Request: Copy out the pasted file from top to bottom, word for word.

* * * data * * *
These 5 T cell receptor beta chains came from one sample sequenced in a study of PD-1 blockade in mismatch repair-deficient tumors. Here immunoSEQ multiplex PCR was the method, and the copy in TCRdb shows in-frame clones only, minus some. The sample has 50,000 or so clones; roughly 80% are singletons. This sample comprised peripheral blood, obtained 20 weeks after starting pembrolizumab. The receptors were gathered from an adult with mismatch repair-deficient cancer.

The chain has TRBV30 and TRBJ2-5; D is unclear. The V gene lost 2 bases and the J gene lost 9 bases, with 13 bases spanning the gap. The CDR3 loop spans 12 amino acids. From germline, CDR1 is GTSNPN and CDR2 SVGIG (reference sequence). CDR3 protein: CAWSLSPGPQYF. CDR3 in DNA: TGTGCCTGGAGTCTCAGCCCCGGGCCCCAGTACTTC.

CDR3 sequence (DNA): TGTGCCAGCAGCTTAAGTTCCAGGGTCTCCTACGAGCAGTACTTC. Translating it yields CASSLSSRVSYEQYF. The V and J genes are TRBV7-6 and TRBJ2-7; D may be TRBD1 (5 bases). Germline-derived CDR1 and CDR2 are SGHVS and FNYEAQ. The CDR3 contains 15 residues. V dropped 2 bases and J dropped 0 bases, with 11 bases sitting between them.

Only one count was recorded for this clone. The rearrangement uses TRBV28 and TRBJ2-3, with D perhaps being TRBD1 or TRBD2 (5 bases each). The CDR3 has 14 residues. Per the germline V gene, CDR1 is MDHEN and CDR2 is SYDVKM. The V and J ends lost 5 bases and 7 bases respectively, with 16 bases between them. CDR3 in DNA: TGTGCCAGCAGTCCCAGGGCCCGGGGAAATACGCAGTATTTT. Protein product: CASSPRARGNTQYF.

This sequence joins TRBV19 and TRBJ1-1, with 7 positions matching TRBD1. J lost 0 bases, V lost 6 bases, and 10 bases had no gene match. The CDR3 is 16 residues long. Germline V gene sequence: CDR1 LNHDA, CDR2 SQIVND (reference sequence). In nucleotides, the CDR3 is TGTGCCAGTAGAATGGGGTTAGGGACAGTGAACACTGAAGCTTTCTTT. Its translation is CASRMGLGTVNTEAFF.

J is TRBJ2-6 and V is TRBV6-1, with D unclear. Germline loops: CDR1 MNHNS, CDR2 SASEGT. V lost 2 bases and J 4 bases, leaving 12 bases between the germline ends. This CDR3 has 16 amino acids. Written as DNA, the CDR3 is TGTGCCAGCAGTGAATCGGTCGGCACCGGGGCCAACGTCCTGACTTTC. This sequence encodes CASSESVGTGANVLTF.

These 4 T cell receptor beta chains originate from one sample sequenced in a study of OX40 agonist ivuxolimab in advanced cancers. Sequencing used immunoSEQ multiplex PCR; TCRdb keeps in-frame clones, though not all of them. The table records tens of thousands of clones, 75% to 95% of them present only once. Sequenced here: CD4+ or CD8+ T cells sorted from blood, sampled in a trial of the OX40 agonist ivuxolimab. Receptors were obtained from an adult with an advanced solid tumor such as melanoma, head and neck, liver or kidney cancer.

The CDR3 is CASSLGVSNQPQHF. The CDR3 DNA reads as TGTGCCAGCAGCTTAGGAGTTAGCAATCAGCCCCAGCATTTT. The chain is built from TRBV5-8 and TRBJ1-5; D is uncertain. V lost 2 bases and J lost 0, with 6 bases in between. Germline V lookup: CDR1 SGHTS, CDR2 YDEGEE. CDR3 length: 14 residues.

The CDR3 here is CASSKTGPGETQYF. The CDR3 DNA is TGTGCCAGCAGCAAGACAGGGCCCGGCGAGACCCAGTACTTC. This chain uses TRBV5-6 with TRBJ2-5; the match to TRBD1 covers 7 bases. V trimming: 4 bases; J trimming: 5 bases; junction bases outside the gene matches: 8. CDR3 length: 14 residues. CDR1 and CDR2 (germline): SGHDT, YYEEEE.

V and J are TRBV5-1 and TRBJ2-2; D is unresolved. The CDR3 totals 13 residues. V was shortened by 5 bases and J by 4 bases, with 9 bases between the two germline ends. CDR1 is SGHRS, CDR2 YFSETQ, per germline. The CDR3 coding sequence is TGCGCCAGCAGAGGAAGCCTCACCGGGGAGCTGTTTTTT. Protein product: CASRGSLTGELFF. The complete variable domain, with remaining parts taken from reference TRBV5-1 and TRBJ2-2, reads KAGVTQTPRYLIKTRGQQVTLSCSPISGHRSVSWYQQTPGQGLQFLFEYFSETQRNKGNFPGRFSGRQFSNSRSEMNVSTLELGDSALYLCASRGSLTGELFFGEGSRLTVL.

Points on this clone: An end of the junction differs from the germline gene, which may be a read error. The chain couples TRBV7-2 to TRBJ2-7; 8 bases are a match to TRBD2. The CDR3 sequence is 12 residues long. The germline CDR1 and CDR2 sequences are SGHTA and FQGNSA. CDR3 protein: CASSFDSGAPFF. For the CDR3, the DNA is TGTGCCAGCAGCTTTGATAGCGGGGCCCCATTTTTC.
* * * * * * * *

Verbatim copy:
These 5 T cell receptor beta chains came from one sample sequenced in a study of PD-1 blockade in mismatch repair-deficient tumors. Here immunoSEQ multiplex PCR was the method, and the copy in TCRdb shows in-frame clones only, minus some. The sample has 50,000 or so clones; roughly 80% are singletons. This sample comprised peripheral blood, obtained 20 weeks after starting pembrolizumab. The receptors were gathered from an adult with mismatch repair-deficient cancer.

The chain has TRBV30 and TRBJ2-5; D is unclear. The V gene lost 2 bases and the J gene lost 9 bases, with 13 bases spanning the gap. The CDR3 loop spans 12 amino acids. From germline, CDR1 is GTSNPN and CDR2 SVGIG (reference sequence). CDR3 protein: CAWSLSPGPQYF. CDR3 in DNA: TGTGCCTGGAGTCTCAGCCCCGGGCCCCAGTACTTC.

CDR3 sequence (DNA): TGTGCCAGCAGCTTAAGTTCCAGGGTCTCCTACGAGCAGTACTTC. Translating it yields CASSLSSRVSYEQYF. The V and J genes are TRBV7-6 and TRBJ2-7; D may be TRBD1 (5 bases). Germline-derived CDR1 and CDR2 are SGHVS and FNYEAQ. The CDR3 contains 15 residues. V dropped 2 bases and J dropped 0 bases, with 11 bases sitting between them.

Only one count was recorded for this clone. The rearrangement uses TRBV28 and TRBJ2-3, with D perhaps being TRBD1 or TRBD2 (5 bases each). The CDR3 has 14 residues. Per the germline V gene, CDR1 is MDHEN and CDR2 is SYDVKM. The V and J ends lost 5 bases and 7 bases respectively, with 16 bases between them. CDR3 in DNA: TGTGCCAGCAGTCCCAGGGCCCGGGGAAATACGCAGTATTTT. Protein product: CASSPRARGNTQYF.

This sequence joins TRBV19 and TRBJ1-1, with 7 positions matching TRBD1. J lost 0 bases, V lost 6 bases, and 10 bases had no gene match. The CDR3 is 16 residues long. Germline V gene sequence: CDR1 LNHDA, CDR2 SQIVND (reference sequence). In nucleotides, the CDR3 is TGTGCCAGTAGAATGGGGTTAGGGACAGTGAACACTGAAGCTTTCTTT. Its translation is CASRMGLGTVNTEAFF.

J is TRBJ2-6 and V is TRBV6-1, with D unclear. Germline loops: CDR1 MNHNS, CDR2 SASEGT. V lost 2 bases and J 4 bases, leaving 12 bases between the germline ends. This CDR3 has 16 amino acids. Written as DNA, the CDR3 is TGTGCCAGCAGTGAATCGGTCGGCACCGGGGCCAACGTCCTGACTTTC. This sequence encodes CASSESVGTGANVLTF.

These 4 T cell receptor beta chains originate from one sample sequenced in a study of OX40 agonist ivuxolimab in advanced cancers. Sequencing used immunoSEQ multiplex PCR; TCRdb keeps in-frame clones, though not all of them. The table records tens of thousands of clones, 75% to 95% of them present only once. Sequenced here: CD4+ or CD8+ T cells sorted from blood, sampled in a trial of the OX40 agonist ivuxolimab. Receptors were obtained from an adult with an advanced solid tumor such as melanoma, head and neck, liver or kidney cancer.

The CDR3 is CASSLGVSNQPQHF. The CDR3 DNA reads as TGTGCCAGCAGCTTAGGAGTTAGCAATCAGCCCCAGCATTTT. The chain is built from TRBV5-8 and TRBJ1-5; D is uncertain. V lost 2 bases and J lost 0, with 6 bases in between. Germline V lookup: CDR1 SGHTS, CDR2 YDEGEE. CDR3 length: 14 residues.

The CDR3 here is CASSKTGPGETQYF. The CDR3 DNA is TGTGCCAGCAGCAAGACAGGGCCCGGCGAGACCCAGTACTTC. This chain uses TRBV5-6 with TRBJ2-5; the match to TRBD1 covers 7 bases. V trimming: 4 bases; J trimming: 5 bases; junction bases outside the gene matches: 8. CDR3 length: 14 residues. CDR1 and CDR2 (germline): SGHDT, YYEEEE.

V and J are TRBV5-1 and TRBJ2-2; D is unresolved. The CDR3 totals 13 residues. V was shortened by 5 bases and J by 4 bases, with 9 bases between the two germline ends. CDR1 is SGHRS, CDR2 YFSETQ, per germline. The CDR3 coding sequence is TGCGCCAGCAGAGGAAGCCTCACCGGGGAGCTGTTTTTT. Protein product: CASRGSLTGELFF. The complete variable domain, with remaining parts taken from reference TRBV5-1 and TRBJ2-2, reads KAGVTQTPRYLIKTRGQQVTLSCSPISGHRSVSWYQQTPGQGLQFLFEYFSETQRNKGNFPGRFSGRQFSNSRSEMNVSTLELGDSALYLCASRGSLTGELFFGEGSRLTVL.

Points on this clone: An end of the junction differs from the germline gene, which may be a read error. The chain couples TRBV7-2 to TRBJ2-7; 8 bases are a match to TRBD2. The CDR3 sequence is 12 residues long. The germline CDR1 and CDR2 sequences are SGHTA and FQGNSA. CDR3 protein: CASSFDSGAPFF. For the CDR3, the DNA is TGTGCCAGCAGCTTTGATAGCGGGGCCCCATTTTTC.